Maya Angelou hit the core with this one
Yesterday I cried watching the Michael Jackson memorial. I cried for a little
black boy who felt the world didn't understand him.
I cried for a little black boy who spent his adulthood chasing his childhood.
And I thought about all the young black boys out there who may feel
that the world doesn’t understand them.
The ones who feel that the world does not understand their baggy jeans,
their swagger, their music, their anger, their struggles, their fears or the
chip on their shoulder.
I worry that my son, may too, one day feel lonely in a wide, wide world.
I cried for young children of all colors who may live their life feeling
like a misfit, feeling like no one understands their perspective, or their
soul. What a burden to carry.
As a mother, I cried for Katherine Jackson because no mother should
ever bury a child. Period. And I think about all the pain, tears and
sleepless nights that she must have endured seeing her baby boy in
inner pain, seeing him struggle with his self- esteem, and his insecurities
and to know that he often felt unloved. Even while the world loved him deeply.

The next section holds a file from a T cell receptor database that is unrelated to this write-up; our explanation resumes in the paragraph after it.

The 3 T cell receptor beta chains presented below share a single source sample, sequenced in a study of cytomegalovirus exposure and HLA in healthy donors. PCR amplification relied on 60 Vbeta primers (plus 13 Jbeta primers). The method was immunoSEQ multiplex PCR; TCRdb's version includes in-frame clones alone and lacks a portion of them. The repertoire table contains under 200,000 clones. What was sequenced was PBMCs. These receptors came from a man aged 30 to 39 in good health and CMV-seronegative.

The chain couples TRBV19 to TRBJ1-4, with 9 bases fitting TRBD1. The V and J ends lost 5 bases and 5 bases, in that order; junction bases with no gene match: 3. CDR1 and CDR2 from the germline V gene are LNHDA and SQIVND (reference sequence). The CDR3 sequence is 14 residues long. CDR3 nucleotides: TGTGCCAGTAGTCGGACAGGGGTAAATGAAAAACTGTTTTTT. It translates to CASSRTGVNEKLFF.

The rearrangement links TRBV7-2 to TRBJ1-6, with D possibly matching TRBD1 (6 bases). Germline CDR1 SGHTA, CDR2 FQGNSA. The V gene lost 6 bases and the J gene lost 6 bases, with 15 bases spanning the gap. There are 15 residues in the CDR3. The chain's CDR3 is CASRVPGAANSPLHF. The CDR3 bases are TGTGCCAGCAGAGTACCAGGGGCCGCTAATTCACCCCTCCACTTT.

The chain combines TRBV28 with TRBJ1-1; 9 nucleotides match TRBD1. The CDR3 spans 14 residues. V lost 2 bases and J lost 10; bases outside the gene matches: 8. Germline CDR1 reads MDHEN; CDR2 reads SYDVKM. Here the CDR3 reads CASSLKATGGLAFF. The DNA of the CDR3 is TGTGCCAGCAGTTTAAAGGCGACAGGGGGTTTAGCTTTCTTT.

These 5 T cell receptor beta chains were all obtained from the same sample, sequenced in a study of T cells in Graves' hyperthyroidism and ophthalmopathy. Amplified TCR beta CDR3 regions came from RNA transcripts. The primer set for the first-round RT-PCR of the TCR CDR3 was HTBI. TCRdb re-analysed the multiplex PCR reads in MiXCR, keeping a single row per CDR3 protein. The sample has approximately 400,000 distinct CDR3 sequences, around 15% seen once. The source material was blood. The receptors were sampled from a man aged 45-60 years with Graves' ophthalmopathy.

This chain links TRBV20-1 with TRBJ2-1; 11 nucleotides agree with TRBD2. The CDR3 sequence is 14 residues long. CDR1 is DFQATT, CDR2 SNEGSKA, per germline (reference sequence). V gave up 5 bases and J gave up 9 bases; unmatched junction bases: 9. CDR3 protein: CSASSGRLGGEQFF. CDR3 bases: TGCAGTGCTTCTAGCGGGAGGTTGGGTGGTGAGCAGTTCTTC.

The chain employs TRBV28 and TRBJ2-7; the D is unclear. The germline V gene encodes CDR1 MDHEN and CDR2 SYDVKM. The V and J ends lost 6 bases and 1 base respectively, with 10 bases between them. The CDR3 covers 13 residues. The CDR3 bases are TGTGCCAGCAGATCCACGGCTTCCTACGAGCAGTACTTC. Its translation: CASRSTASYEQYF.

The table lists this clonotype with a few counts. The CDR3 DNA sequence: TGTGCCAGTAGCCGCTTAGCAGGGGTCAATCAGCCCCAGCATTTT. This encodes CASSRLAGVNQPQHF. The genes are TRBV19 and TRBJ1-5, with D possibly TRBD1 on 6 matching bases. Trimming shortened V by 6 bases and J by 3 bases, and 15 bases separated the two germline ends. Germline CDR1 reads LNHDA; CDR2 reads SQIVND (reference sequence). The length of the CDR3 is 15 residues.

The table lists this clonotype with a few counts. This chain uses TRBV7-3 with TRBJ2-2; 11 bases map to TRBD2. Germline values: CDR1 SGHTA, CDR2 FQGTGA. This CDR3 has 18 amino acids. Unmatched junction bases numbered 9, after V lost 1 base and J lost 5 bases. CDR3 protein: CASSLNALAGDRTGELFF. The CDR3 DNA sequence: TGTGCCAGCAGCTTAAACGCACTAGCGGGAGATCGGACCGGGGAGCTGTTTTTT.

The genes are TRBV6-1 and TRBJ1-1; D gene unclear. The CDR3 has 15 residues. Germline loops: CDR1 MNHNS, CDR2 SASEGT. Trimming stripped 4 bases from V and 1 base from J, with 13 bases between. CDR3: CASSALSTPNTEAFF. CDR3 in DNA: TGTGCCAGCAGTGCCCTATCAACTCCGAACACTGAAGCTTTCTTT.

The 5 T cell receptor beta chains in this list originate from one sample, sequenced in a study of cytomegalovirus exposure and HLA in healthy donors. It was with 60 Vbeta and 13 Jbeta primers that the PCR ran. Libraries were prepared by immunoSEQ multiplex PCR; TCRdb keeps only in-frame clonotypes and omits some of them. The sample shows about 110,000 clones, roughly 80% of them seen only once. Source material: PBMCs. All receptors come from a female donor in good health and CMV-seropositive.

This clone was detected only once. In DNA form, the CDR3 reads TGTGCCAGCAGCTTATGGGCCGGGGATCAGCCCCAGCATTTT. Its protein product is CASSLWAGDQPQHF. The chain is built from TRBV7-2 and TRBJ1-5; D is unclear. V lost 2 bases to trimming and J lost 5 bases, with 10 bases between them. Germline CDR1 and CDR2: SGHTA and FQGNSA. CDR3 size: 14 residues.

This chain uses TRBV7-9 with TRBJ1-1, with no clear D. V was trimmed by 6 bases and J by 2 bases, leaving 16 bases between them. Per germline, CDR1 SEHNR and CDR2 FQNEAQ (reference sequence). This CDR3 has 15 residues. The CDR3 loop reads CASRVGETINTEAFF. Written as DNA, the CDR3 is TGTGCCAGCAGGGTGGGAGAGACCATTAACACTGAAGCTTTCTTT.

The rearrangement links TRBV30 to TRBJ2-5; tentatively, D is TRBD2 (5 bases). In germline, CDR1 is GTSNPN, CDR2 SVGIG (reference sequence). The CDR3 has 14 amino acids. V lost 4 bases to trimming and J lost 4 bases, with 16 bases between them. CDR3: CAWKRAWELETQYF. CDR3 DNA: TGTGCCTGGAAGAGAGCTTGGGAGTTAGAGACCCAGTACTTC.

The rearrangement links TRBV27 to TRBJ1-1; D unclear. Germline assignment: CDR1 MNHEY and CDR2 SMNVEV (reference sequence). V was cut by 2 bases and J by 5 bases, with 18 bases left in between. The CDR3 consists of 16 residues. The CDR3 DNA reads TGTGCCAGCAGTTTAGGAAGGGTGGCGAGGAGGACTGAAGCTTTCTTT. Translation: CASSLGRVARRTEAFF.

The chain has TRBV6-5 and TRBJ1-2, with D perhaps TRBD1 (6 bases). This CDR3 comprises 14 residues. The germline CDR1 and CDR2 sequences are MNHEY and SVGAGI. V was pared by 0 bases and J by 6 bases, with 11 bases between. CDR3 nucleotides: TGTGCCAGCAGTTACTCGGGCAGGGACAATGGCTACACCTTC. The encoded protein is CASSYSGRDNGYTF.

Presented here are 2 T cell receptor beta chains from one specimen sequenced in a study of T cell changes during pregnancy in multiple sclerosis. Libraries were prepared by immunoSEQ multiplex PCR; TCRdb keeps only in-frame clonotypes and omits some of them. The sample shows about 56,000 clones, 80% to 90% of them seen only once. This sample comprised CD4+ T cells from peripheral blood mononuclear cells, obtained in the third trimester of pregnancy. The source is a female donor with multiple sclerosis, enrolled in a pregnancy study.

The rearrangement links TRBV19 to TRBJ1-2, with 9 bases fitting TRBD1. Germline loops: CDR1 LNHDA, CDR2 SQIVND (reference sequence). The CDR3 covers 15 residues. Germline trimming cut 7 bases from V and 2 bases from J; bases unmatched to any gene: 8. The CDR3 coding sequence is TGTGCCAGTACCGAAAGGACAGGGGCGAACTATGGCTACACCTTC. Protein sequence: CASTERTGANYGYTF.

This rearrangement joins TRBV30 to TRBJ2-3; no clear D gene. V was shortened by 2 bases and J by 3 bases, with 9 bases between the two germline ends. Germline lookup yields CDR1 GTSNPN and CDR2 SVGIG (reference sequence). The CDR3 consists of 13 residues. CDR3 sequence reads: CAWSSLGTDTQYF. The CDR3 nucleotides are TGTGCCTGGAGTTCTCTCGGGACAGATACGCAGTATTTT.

How does it feel to think that the unconditional love we give as mothers
just isn’t enough to make our children feel whole?
I wonder if she still suffers thinking, “What more could I have done?”
Even Moms of music legends aren’t immune to Mommy guilt, I suppose.
When Rev. Al Sharpton (who always delivers one “Awesome” funeral
speech), said to Michael’s children “ Your Daddy was not Strange . . . .
It was strange what your daddy had to deal with” I thought of all of the
strange things of the world that my children would have to deal with.
Better yet, the things I hope they won’t ever have to deal with anymore.
And as a mother raising a young black boy, I feel recommitted and yet a
little confused as to how to make sure my son is sure enough within
himself to take on the world. Especially a “strange” one. To love himself
enough to know that even when the world doesn’t understand you, tries
to force you into it’s mold or treats you unkindly, you are still beautiful,
strong, and Black. How do I do that?
Today, I’m taking back “childhood” as an inalienable right for every brown
little one. In a world that makes children into “booty-Shakin”, mini- adults
long before their time, I’m reclaiming the playful, the innocent, run-around
outside, childhood as the key ingredient in raising confident adults.
Second, I will not rest until my little black boy, My Michael, knows that his
broad nose is beautiful, his chocolately brown skin is beautiful, and his thick
hair is beautiful.
And nothing or no one, can take that away from him.
Now, ain’t we Bad, ain’t we Black, and ain’t we Beautiful!